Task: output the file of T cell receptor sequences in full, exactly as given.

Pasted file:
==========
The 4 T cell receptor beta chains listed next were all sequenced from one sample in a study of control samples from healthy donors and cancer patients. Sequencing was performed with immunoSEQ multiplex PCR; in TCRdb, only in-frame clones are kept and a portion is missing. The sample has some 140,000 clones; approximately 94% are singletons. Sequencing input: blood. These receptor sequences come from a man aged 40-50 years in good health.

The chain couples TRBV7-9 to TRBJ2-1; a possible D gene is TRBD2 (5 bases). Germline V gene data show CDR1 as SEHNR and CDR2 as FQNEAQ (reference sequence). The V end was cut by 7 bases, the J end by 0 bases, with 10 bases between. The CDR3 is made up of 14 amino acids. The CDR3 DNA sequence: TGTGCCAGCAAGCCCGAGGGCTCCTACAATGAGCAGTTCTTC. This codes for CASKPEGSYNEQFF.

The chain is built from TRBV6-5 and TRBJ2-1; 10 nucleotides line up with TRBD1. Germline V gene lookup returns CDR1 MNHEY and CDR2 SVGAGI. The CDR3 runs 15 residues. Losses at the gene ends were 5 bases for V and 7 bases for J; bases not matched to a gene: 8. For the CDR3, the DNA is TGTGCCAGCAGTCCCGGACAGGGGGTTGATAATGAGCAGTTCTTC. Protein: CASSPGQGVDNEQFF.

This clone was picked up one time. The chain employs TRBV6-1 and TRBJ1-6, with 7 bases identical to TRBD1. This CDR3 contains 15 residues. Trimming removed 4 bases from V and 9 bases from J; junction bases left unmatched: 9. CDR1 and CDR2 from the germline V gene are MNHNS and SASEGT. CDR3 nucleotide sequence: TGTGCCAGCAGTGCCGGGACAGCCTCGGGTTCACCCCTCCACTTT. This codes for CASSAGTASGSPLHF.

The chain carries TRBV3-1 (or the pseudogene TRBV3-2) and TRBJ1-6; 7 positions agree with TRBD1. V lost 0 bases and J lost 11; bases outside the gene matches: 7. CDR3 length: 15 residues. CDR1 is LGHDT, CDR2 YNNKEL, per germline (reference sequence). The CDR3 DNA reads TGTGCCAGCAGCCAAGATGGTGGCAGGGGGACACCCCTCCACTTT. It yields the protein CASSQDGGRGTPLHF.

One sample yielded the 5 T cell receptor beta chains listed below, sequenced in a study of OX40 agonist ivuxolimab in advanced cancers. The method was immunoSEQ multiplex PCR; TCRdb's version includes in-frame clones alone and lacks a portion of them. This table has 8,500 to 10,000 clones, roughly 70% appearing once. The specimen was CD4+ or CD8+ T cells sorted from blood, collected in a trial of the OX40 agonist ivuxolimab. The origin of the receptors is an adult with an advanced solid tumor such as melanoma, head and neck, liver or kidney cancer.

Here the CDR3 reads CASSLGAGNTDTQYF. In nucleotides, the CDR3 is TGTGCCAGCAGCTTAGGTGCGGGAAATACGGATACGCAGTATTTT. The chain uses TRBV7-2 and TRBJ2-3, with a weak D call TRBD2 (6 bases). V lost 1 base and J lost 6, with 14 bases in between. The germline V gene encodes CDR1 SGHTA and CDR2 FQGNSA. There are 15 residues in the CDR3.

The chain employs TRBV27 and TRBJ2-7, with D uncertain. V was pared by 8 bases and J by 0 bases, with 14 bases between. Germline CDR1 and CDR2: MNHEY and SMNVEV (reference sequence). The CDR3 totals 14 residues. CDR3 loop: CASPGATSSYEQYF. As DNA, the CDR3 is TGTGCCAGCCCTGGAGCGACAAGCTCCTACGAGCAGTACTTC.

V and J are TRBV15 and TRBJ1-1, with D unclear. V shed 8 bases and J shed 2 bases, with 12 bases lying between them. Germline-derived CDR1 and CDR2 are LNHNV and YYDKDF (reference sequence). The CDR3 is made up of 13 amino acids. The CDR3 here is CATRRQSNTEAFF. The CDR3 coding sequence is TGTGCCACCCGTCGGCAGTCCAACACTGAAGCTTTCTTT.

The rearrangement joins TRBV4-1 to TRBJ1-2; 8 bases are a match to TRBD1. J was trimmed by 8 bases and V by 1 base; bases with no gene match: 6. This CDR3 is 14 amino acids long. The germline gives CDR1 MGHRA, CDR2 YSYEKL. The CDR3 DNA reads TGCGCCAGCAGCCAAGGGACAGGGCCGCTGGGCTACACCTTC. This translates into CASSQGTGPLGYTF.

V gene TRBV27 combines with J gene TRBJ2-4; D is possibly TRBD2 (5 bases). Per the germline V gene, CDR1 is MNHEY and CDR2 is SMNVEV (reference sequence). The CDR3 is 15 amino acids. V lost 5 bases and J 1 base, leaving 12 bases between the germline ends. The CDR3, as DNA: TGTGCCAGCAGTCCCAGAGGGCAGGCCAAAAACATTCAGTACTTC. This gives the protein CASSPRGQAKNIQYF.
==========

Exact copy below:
The 4 T cell receptor beta chains listed next were all sequenced from one sample in a study of control samples from healthy donors and cancer patients. Sequencing was performed with immunoSEQ multiplex PCR; in TCRdb, only in-frame clones are kept and a portion is missing. The sample has some 140,000 clones; approximately 94% are singletons. Sequencing input: blood. These receptor sequences come from a man aged 40-50 years in good health.

The chain couples TRBV7-9 to TRBJ2-1; a possible D gene is TRBD2 (5 bases). Germline V gene data show CDR1 as SEHNR and CDR2 as FQNEAQ (reference sequence). The V end was cut by 7 bases, the J end by 0 bases, with 10 bases between. The CDR3 is made up of 14 amino acids. The CDR3 DNA sequence: TGTGCCAGCAAGCCCGAGGGCTCCTACAATGAGCAGTTCTTC. This codes for CASKPEGSYNEQFF.

The chain is built from TRBV6-5 and TRBJ2-1; 10 nucleotides line up with TRBD1. Germline V gene lookup returns CDR1 MNHEY and CDR2 SVGAGI. The CDR3 runs 15 residues. Losses at the gene ends were 5 bases for V and 7 bases for J; bases not matched to a gene: 8. For the CDR3, the DNA is TGTGCCAGCAGTCCCGGACAGGGGGTTGATAATGAGCAGTTCTTC. Protein: CASSPGQGVDNEQFF.

This clone was picked up one time. The chain employs TRBV6-1 and TRBJ1-6, with 7 bases identical to TRBD1. This CDR3 contains 15 residues. Trimming removed 4 bases from V and 9 bases from J; junction bases left unmatched: 9. CDR1 and CDR2 from the germline V gene are MNHNS and SASEGT. CDR3 nucleotide sequence: TGTGCCAGCAGTGCCGGGACAGCCTCGGGTTCACCCCTCCACTTT. This codes for CASSAGTASGSPLHF.

The chain carries TRBV3-1 (or the pseudogene TRBV3-2) and TRBJ1-6; 7 positions agree with TRBD1. V lost 0 bases and J lost 11; bases outside the gene matches: 7. CDR3 length: 15 residues. CDR1 is LGHDT, CDR2 YNNKEL, per germline (reference sequence). The CDR3 DNA reads TGTGCCAGCAGCCAAGATGGTGGCAGGGGGACACCCCTCCACTTT. It yields the protein CASSQDGGRGTPLHF.

One sample yielded the 5 T cell receptor beta chains listed below, sequenced in a study of OX40 agonist ivuxolimab in advanced cancers. The method was immunoSEQ multiplex PCR; TCRdb's version includes in-frame clones alone and lacks a portion of them. This table has 8,500 to 10,000 clones, roughly 70% appearing once. The specimen was CD4+ or CD8+ T cells sorted from blood, collected in a trial of the OX40 agonist ivuxolimab. The origin of the receptors is an adult with an advanced solid tumor such as melanoma, head and neck, liver or kidney cancer.

Here the CDR3 reads CASSLGAGNTDTQYF. In nucleotides, the CDR3 is TGTGCCAGCAGCTTAGGTGCGGGAAATACGGATACGCAGTATTTT. The chain uses TRBV7-2 and TRBJ2-3, with a weak D call TRBD2 (6 bases). V lost 1 base and J lost 6, with 14 bases in between. The germline V gene encodes CDR1 SGHTA and CDR2 FQGNSA. There are 15 residues in the CDR3.

The chain employs TRBV27 and TRBJ2-7, with D uncertain. V was pared by 8 bases and J by 0 bases, with 14 bases between. Germline CDR1 and CDR2: MNHEY and SMNVEV (reference sequence). The CDR3 totals 14 residues. CDR3 loop: CASPGATSSYEQYF. As DNA, the CDR3 is TGTGCCAGCCCTGGAGCGACAAGCTCCTACGAGCAGTACTTC.

V and J are TRBV15 and TRBJ1-1, with D unclear. V shed 8 bases and J shed 2 bases, with 12 bases lying between them. Germline-derived CDR1 and CDR2 are LNHNV and YYDKDF (reference sequence). The CDR3 is made up of 13 amino acids. The CDR3 here is CATRRQSNTEAFF. The CDR3 coding sequence is TGTGCCACCCGTCGGCAGTCCAACACTGAAGCTTTCTTT.

The rearrangement joins TRBV4-1 to TRBJ1-2; 8 bases are a match to TRBD1. J was trimmed by 8 bases and V by 1 base; bases with no gene match: 6. This CDR3 is 14 amino acids long. The germline gives CDR1 MGHRA, CDR2 YSYEKL. The CDR3 DNA reads TGCGCCAGCAGCCAAGGGACAGGGCCGCTGGGCTACACCTTC. This translates into CASSQGTGPLGYTF.

V gene TRBV27 combines with J gene TRBJ2-4; D is possibly TRBD2 (5 bases). Per the germline V gene, CDR1 is MNHEY and CDR2 is SMNVEV (reference sequence). The CDR3 is 15 amino acids. V lost 5 bases and J 1 base, leaving 12 bases between the germline ends. The CDR3, as DNA: TGTGCCAGCAGTCCCAGAGGGCAGGCCAAAAACATTCAGTACTTC. This gives the protein CASSPRGQAKNIQYF.